Robert J. O'Neill, the SEAL who shot Osama bin Laden. (Photo Credit: Black Rifle Coffee Company)
With the world’s most wanted terrorist lying dead at the feet of his commandos, the SEAL team leader announced over the radio, “For God and country - Geronimo, Geronimo, Geronimo,” the code word for the successful killing or capture of bin Laden. When asked for further clarification, the ground force commander added, "Geronimo, E.K.I.A. (Enemy Killed in Action." Once the news was relayed back to President Obama at the White House, he reportedly remarked, “We got him.”
Bin Laden’s compound was described as a “treasure trove” of intelligence. The SEALs swept the complex, grabbing documents, computer hard drives, memory sticks, and other material offering valuable insight into the dealings of bin Laden and his terrorist network, Al-Qaeda. With the intelligence collected and the corpse of bin Laden secure in a body bag, it was time for SEAL Team Six to return to base.
Even after the positive news of bin Laden’s death, tensions for those following the operation back in Washington D.C. still ran very high. “The explosions and gunfire from the compound had begun to draw the attention of our neighbors, and they came into the street, some venturing toward our forces,” recalled Panetta. The Pakistani air force even “began scrambling some of its fighter jets,” according to the BBC, but they were ultimately called back. Reports indicate that Pakistan was not tipped off about the raid. However, as a Pakistani intelligence official told the BBC, “once US helicopters entered Pakistan air space,” his side was then informed by American officials “that an operation was underway against ‘a high value target.’” The name of that high value target was not revealed to the Pakistanis.
Back at the compound, a backup helicopter had been sent in to help evacuate SEAL Team Six. Before boarding and leaving the complex, the commandos blew up the stealth Black Hawk that had been damaged, preventing its secrets from falling into the wrong hands. Bin Laden’s body was loaded up, the pilots took off, and SEAL Team Six began the journey back to Afghanistan. The operators had performed so skillfully that, “From beginning to end, the operation had taken less than 40 minutes,” according to Military.com.
Osama bin Laden's compound. (Photo Credit: Wikimedia Commons)
While flying back to Afghanistan, the SEALs took DNA samples to confirm bin Laden’s identity. Initial DNA tests conducted by other intelligence specialists were able to confirm “a virtual 100 percent DNA match of the body against DNA of several bin Laden family members,” as reported by Military.com. In order to prevent bin Laden’s grave from becoming a shrine to other terrorists and extremists, his body was prepared according to Islamic law and then buried at sea. The terrorist’s corpse was packed in a heavy black bag along with 300-pounds of iron chains to ensure that it would sink to the depths of the Arabian Sea.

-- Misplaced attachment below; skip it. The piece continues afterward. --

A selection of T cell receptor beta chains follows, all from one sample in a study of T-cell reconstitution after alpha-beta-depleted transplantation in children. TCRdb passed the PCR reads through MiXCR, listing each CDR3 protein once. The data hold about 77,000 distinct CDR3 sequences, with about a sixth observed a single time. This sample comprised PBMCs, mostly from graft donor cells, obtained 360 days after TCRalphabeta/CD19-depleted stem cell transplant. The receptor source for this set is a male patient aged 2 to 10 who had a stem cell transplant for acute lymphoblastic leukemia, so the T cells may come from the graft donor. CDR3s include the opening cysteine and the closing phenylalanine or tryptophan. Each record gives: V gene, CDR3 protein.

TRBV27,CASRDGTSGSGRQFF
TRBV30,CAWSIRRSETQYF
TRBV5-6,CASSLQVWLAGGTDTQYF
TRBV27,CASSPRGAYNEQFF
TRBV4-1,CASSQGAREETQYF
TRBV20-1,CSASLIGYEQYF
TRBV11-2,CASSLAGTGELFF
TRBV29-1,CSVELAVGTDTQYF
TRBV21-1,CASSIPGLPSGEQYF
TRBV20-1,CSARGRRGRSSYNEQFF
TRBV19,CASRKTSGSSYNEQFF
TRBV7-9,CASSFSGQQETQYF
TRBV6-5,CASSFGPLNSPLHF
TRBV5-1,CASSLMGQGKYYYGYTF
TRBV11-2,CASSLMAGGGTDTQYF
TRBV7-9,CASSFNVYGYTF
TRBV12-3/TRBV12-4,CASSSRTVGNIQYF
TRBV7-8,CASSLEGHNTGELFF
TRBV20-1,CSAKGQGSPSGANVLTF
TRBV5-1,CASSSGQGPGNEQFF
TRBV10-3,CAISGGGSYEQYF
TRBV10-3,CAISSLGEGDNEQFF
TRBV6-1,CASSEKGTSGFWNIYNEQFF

Back in the United States, the airwaves lit up on May 2 at 11:35 p.m. “Tonight,” said President Obama in a televised address from the White House, “I can report to the American people and to the world that the United States has conducted an operation that killed Osama bin Laden, the leader of al Qaeda, and a terrorist who’s responsible for the murder of thousands of innocent men, women and children.” The news of bin Laden’s demise galvanized the United States. From New York City’s Times Square to outside the White House and beyond, American flags waved from many hands and chants of “U-S-A” broke out among the masses, including a full crowd of baseball fans who got the news as they watched the Phillies take on the Mets at Citizens Bank Park in Philadelphia. As Obama put it simply, “Justice has been done.”
9/11 Memorial & Museum: Operation Neptune Spear.
BBC News: Osama Bin Laden's Death: How it Happened.
Business Insider: Panetta: This Is How the Bin Laden Raid Went Down.
History.com: How SEAL Team Six Took Out Osama Bin Laden.
History.com: The Bin Laden Raid: Inside the Situation Room Photo.
NBC News: Who Shot bin Laden? A Tale of Two SEALs.
New York Daily News: Osama Bin Laden's Raid in Abbottabad, Military Town North of Islamabad Served as Terror Hideout.
Obama White House Archives: Osama Bin Laden Dead.